Repatriates mostly seem to agree that going home is like starting over— the people you left behind will have moved on or even away, places will have changed, things simply won’t be like you remember them. You will be out of touch, just like you were when you moved to a new country, but you will also be able to appreciate things more and see them with fresh eyes. The rolling hills of the Scottish landscape will be a feast if you are repatriating from the Netherlands or the site of sea beating against the rocks may be paradise if you are moving to Cornwall from Madrid. Things you took for granted before; how helpful people might be, or smiley or reserved compared to where you were, can be a welcome awakening.

Danielle Latman who recently repatriated to the US from the Netherlands says: “After returning to the US, everything seemed so much bigger than in the Netherlands! Even in New York City, where I’m from, the streets were wider, houses and apartment buildings were bigger, even the cars were bigger. The Netherlands is a very crowded country with narrow buildings and streets… it was kind of nice and relaxing to feel a bit more room around me.”

Reverse culture shock

Although reverse culture shock is commonly experienced by repatriates, not everyone seems to be hard hit. As Expatica reader, Valerie, who returned to the UK after living 20 years in various countries in Europe says: “The fear of feeling lost and alienated when returning to your roots is something I have heard mentioned many times, and indeed it scared me rather when I myself decided to return to the UK with my three children.” She then raves about how wonderful things turned out. “It is great! I truly never expected to feel so settled again so quickly. People have been more welcoming that I could possibly have hoped for….I only regret that it took so long to make this decision, but hey, I’m here now, living in one of the most beautiful countries of the world, surrounded by warm and friendly people who share my roots, and once more able to enjoy all the essentially English things I had almost forgotten about.”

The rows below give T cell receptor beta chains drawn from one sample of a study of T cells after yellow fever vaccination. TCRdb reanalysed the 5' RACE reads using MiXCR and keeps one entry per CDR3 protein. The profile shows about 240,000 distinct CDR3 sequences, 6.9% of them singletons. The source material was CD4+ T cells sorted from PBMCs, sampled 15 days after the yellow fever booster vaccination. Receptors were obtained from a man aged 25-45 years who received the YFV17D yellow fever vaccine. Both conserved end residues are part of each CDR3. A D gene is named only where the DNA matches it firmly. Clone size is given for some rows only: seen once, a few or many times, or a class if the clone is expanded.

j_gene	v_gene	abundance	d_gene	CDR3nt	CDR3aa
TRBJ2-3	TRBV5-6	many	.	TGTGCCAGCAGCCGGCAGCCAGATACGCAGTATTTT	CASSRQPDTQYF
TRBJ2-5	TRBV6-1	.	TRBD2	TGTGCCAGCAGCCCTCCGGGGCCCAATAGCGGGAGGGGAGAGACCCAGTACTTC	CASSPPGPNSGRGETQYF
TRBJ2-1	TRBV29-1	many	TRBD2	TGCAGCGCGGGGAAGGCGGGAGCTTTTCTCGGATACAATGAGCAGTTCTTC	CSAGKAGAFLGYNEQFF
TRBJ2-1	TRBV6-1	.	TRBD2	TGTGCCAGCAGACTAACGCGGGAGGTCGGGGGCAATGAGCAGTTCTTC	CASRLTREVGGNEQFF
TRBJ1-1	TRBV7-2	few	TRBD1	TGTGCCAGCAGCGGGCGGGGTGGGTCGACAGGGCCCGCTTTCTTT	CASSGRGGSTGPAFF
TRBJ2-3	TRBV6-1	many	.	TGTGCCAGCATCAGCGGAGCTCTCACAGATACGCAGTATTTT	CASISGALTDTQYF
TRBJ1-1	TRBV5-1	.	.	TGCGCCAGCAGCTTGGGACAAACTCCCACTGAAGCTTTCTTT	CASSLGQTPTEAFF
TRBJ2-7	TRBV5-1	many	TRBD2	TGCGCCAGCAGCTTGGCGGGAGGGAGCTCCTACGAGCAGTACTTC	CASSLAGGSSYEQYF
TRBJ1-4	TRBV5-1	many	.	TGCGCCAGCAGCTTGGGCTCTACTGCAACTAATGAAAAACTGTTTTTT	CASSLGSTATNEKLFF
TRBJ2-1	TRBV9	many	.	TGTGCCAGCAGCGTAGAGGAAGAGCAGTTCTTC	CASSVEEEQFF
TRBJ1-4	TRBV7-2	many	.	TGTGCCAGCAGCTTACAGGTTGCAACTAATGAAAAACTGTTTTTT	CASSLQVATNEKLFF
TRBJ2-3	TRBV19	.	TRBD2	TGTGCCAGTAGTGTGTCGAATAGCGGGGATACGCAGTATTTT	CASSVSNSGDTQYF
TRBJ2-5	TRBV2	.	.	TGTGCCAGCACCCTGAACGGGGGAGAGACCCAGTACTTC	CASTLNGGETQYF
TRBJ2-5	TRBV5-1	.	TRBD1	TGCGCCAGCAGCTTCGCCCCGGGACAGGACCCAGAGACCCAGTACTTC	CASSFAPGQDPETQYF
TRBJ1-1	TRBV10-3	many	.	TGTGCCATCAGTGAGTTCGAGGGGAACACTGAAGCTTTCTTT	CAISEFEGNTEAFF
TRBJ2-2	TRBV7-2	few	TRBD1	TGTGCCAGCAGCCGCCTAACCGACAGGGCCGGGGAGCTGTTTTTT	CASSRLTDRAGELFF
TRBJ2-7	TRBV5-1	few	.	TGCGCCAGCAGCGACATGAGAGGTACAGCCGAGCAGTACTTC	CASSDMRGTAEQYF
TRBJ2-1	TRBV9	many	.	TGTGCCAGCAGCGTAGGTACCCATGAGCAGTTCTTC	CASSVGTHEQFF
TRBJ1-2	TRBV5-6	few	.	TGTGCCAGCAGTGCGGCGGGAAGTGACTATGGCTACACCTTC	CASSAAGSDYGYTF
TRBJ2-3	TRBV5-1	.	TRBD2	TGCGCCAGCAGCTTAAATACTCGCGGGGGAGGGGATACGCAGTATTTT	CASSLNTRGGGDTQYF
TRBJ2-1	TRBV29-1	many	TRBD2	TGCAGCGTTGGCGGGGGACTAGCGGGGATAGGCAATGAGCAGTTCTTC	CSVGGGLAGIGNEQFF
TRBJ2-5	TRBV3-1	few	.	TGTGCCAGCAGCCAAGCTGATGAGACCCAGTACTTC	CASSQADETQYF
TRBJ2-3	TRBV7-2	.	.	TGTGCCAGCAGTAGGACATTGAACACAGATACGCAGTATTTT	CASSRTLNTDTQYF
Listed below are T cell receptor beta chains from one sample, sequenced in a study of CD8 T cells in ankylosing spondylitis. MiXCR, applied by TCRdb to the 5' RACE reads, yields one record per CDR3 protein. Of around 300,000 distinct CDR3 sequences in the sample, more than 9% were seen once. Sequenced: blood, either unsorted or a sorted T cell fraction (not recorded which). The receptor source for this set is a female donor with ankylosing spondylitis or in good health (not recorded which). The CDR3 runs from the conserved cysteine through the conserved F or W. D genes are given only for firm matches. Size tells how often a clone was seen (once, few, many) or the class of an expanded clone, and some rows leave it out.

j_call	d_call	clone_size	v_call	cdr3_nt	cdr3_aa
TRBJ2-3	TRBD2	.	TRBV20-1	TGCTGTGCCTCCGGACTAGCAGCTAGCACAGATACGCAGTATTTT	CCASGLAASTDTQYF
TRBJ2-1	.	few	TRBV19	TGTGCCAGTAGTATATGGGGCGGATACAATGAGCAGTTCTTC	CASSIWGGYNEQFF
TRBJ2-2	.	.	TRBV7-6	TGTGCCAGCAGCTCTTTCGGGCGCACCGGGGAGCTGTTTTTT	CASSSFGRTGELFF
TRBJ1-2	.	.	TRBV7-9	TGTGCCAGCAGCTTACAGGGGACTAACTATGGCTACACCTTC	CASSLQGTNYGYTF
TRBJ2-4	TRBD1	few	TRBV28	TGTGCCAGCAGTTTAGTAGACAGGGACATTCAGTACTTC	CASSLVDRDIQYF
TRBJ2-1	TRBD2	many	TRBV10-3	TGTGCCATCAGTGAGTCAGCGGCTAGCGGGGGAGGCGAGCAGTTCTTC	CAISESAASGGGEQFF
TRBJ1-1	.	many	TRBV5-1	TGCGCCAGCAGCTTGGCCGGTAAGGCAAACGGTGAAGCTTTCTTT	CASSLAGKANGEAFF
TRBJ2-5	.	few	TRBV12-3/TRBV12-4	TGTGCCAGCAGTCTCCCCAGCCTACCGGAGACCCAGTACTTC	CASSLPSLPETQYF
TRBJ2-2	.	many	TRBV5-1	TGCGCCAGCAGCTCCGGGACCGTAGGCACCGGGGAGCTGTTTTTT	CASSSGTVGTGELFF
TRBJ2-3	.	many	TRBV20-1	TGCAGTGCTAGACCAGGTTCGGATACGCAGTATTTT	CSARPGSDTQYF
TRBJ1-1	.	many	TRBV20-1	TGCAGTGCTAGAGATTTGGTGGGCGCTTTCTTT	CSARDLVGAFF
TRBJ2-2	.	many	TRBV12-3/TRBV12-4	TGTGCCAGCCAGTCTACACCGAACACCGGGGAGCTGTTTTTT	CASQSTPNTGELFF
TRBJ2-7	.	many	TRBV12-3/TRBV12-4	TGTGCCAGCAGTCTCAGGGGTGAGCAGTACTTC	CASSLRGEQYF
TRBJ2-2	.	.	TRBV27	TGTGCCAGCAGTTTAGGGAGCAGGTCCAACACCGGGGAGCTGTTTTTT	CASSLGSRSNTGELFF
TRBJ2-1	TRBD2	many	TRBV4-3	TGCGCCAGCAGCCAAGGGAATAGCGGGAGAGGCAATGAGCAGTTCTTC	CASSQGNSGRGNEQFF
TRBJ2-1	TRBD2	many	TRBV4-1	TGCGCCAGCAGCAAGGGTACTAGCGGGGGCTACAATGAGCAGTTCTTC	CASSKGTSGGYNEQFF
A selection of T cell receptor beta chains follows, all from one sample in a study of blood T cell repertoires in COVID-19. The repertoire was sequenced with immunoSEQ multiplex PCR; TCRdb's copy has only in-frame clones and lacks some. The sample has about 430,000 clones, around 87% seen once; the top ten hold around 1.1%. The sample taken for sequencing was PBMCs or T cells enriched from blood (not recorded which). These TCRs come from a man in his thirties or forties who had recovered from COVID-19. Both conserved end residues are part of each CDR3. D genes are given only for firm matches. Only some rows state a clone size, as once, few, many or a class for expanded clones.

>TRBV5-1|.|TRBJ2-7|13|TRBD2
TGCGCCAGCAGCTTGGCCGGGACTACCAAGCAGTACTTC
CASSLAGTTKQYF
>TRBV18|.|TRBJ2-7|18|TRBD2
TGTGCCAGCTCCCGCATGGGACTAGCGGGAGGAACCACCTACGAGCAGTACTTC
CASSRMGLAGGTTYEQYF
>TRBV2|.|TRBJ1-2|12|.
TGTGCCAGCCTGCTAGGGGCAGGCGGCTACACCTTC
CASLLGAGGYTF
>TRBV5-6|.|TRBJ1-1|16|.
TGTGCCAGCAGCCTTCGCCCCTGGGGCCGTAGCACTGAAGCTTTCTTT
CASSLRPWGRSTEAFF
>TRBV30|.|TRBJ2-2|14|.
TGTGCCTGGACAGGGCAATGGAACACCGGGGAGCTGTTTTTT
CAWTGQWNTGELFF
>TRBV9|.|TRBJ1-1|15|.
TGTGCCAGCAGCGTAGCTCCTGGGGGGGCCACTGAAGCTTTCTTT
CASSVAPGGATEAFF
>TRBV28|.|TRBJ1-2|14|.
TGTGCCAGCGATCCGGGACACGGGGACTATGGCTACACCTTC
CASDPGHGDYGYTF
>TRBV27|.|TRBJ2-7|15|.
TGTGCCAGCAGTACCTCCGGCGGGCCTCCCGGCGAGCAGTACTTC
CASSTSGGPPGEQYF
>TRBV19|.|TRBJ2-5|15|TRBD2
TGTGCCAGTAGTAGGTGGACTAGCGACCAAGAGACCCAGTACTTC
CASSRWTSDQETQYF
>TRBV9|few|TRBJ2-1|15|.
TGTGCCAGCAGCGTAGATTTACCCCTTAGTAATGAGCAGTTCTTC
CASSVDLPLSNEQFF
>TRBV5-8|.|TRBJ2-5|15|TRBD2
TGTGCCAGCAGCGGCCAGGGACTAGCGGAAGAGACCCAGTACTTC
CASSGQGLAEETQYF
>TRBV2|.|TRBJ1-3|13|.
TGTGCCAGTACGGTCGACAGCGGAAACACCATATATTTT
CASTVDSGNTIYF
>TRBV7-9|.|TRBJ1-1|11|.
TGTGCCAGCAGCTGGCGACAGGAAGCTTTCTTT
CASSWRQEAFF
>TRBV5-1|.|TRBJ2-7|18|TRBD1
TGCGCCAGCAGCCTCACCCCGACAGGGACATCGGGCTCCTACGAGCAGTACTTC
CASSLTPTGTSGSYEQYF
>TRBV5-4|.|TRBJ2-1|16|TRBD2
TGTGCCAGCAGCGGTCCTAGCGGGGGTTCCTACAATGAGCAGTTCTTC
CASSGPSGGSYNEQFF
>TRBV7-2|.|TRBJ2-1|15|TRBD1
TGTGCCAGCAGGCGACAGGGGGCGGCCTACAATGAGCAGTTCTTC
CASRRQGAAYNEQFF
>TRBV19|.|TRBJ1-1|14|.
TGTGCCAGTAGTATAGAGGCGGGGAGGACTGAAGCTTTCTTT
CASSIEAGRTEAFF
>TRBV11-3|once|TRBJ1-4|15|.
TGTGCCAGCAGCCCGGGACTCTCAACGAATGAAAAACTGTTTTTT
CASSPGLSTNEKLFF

But it isn’t always that easy, as Danielle Latman finds out:

“It can take time to adjust to the differences in language, customs, etc. Also, prepare to answer the same questions over and over again! Family, friends and acquaintances will want to know what living there was like, how it is to be back, your comparison of the two countries… try to be patient with them too! It can help to develop stock responses so you don’t have to think about it too much.”

Passing the no-return mark

When I moved to France from the UK, a friend told me that if I passed the three-year mark, I’d made it. He said, “you can always come back if you want to, don’t see going home as failure or defeat.” I remember thinking about this at moments when I felt like packing up and going somewhere else—never ‘home’ actually (I did see this as defeat at the time). I did leave France after seven years, for reasons I justify as principally economic.

Now I am happily living in the Netherlands, with two bilingual children and a German boyfriend, having understood that what is important is how good you feel about yourself, the people you surround yourself with, rather than which country you are living in. And just like water molecules moving together, you’ll attract other internationals like yourself, and simply the people you want to.


Photo credits: mikecpeck